22 August 2011
Broadly effective antibodies against HIV isolated
by Kate Melville
Researchers working under the auspices of the International AIDS Vaccine Initiative (IAVI) have reported the isolation of 17 novel antibodies capable of neutralizing a broad spectrum of variants of HIV. Founded in 1996, The IAVI is a global not-for-profit organization whose mission is to ensure the development of safe, effective, accessible, preventive HIV vaccines for use throughout the world.
The new broadly neutralizing antibodies (bNAbs), isolated from four HIV-positive individuals, are large protein molecules that bind to pathogens and flag them for destruction. Some of the new bNAbs blocked HIV infection of cells as much as 10 to 100 times as potently as previously discovered bNAbs.
"Most antiviral vaccines depend on stimulating the antibody response to work effectively," said Dennis Burton, director of the IAVI Neutralizing Antibody Center at The Scripps Research Institute. "Because of HIV's remarkable variability, an effective HIV vaccine will probably have to elicit broadly neutralizing antibodies. This is why we expect that these new antibodies will prove to be valuable assets to the field of AIDS vaccine research."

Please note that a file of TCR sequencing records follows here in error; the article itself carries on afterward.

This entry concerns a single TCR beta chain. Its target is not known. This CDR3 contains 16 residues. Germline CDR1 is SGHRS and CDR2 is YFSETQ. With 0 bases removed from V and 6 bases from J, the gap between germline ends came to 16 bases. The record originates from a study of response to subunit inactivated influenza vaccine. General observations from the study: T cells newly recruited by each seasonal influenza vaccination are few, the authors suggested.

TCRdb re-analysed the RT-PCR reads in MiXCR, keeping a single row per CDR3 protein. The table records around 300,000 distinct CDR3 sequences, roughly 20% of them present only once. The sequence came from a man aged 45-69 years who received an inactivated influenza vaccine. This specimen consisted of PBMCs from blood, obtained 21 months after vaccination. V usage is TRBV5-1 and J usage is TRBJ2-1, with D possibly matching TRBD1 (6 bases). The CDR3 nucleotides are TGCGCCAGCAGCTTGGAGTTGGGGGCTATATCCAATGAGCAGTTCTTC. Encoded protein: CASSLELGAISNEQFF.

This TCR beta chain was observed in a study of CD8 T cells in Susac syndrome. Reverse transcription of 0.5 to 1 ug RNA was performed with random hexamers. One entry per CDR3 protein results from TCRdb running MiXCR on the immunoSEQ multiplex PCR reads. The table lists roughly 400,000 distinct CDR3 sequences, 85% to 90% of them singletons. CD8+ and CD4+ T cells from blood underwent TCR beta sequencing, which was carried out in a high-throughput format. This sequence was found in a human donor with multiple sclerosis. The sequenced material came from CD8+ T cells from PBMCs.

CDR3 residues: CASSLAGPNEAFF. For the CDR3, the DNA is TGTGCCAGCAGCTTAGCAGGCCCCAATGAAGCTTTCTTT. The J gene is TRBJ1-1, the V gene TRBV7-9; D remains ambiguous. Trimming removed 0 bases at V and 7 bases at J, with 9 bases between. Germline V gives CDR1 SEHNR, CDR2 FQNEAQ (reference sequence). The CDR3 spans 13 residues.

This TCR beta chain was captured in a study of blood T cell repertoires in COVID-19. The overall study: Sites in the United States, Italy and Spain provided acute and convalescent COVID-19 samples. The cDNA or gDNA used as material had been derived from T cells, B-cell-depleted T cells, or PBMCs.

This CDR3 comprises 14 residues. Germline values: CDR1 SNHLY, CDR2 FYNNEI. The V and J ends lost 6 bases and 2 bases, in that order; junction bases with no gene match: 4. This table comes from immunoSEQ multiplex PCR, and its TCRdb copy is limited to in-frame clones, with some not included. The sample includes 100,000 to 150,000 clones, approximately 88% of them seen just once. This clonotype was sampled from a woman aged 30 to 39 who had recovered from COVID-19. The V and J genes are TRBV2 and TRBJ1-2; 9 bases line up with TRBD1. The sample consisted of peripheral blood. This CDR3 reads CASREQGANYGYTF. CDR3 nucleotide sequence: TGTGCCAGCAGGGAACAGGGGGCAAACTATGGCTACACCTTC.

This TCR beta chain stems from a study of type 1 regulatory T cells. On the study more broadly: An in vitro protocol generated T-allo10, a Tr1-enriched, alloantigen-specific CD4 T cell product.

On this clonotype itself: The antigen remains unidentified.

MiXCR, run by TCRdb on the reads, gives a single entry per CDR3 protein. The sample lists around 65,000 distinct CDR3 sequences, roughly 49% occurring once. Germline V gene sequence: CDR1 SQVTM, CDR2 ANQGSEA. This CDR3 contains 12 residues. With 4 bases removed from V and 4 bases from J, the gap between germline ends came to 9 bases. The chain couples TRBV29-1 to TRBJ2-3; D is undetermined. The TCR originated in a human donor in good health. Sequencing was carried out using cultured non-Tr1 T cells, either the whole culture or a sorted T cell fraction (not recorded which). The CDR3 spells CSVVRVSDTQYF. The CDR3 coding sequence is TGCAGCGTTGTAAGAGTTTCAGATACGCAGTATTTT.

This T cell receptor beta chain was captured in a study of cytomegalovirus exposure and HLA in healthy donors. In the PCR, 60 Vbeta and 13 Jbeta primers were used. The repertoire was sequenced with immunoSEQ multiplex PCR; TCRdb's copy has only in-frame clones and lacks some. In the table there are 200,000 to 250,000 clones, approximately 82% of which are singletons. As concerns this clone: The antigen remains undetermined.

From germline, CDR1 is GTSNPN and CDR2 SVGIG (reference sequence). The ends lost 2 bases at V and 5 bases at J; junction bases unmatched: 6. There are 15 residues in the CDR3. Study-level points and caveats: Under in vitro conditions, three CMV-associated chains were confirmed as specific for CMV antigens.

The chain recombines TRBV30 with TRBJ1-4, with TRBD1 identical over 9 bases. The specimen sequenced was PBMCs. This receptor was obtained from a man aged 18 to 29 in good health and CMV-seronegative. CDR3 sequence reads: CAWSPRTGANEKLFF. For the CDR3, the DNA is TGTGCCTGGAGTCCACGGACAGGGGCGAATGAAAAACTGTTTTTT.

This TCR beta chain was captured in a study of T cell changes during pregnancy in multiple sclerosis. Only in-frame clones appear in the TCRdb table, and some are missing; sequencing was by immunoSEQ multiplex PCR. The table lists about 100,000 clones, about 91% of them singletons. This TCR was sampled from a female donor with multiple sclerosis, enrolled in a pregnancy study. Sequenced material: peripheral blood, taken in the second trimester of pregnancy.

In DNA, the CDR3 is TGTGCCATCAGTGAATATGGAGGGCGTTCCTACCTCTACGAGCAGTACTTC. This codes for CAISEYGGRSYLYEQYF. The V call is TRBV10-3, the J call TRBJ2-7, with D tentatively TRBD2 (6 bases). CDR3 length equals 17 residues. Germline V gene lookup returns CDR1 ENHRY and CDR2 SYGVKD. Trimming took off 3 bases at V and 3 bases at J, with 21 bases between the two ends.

Previous animal studies have suggested that bNAbs could block HIV infection if they were elicited by a preventive vaccine. Researchers expect that they can use information about how bNAbs bind to HIV to construct immunogens - the active ingredients of vaccines - that elicit similar antibodies. The potency of bNAbs matter because a highly potent antibody could confer such protection at relatively low levels.
In that regard, the new bNAbs are very promising as many of them bind hitherto unknown molecular structures on the surface of HIV. This means that they could significantly broaden the target options researchers have in designing vaccines to elicit similar antibodies.
Analysis of the new antibodies also offers some clues as to how future vaccines ought to be formulated to maximize their effectiveness. The authors of the report conclude that AIDS vaccine candidates that seek to effectively harness the antibody response should probably attempt to elicit certain combinations of bNAbs if they are to provide truly comprehensive protection from HIV.
"Solving the neutralizing antibody problem is perhaps the greatest challenge facing the field today," said IAVI's chief scientific officer, Wayne Koff. "IAVI concluded many years ago that unlocking the information stored in bNAbs was going to be essential to the fulfillment of our mission - ensuring the design and development of broadly effective AIDS vaccines. We have no doubt that these new bNAbs will contribute a great deal to our own immunogen design efforts and, we hope, those of other researchers working on AIDS vaccines."